Departures from academic integrity and how to avoid them
According to the Senate policy on academic integrity, the specific departures from academic integrity are: plagiarism, use of unauthorized materials, facilitation or unauthorized collaboration, falsification, forgery, unauthorized use of intellectual property, and failure to abide by academic rules.
Plagiarism is probably the most well-known breach of academic integrity. Plagiarism means using someone else’s ideas, words or phrases—their intellectual property—and, intentionally or not, representing them as your own.
For example, it’s plagiarism if you:
- copy text or images from the internet, a printed source, or other source and fail to provide appropriate acknowledgment
- copy from another student
- use direct quotations or paraphrased material in an assignment without appropriate acknowledgment
- paraphrase so closely that most of the phrasing resembles that of the original source
- submit the same piece of work in more than one course without the permission of the instructor(s).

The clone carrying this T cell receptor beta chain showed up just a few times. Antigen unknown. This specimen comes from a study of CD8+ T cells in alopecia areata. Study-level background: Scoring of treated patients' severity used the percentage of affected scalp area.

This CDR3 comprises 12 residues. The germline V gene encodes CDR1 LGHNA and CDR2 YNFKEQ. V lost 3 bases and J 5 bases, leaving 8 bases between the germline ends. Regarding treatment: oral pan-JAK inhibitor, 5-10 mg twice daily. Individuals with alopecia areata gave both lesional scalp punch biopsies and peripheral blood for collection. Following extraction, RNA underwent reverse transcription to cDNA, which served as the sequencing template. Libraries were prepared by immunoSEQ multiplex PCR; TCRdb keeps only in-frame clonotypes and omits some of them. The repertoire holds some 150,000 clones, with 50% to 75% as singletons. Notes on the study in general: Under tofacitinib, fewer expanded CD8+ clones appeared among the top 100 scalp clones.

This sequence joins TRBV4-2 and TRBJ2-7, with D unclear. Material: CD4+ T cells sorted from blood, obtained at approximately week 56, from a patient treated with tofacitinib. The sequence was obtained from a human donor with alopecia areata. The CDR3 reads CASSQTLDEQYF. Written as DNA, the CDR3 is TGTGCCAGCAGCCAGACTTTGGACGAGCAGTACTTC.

How to avoid plagiarism
A key factor in scholarship is community. Becoming part of a community of scholars means that you are joining an ongoing discussion. It isn’t necessary, especially at the undergraduate level, to create new knowledge in every assignment. Instead, you are expected to build on and refer to established knowledge.
All scholarship is built on what came before it. We all learn from others, generation to generation, across and within disciplines. So long as you acknowledge the sources of your words and ideas, you are not plagiarizing—in fact, you are doing what you’re supposed to do!
Think of it this way: It’s not that you have to cite sources, it’s that you get to cite them.
You can avoid plagiarism if you:
- learn how to take effective notes from sources
- plan ahead to give yourself enough time to complete your assignments on your own
- strengthen your writing skills
- understand when, why, and how to cite sources
- follow standard documentation formats (e.g., MLA, APA, Chicago)
- properly integrate sources with your own insights.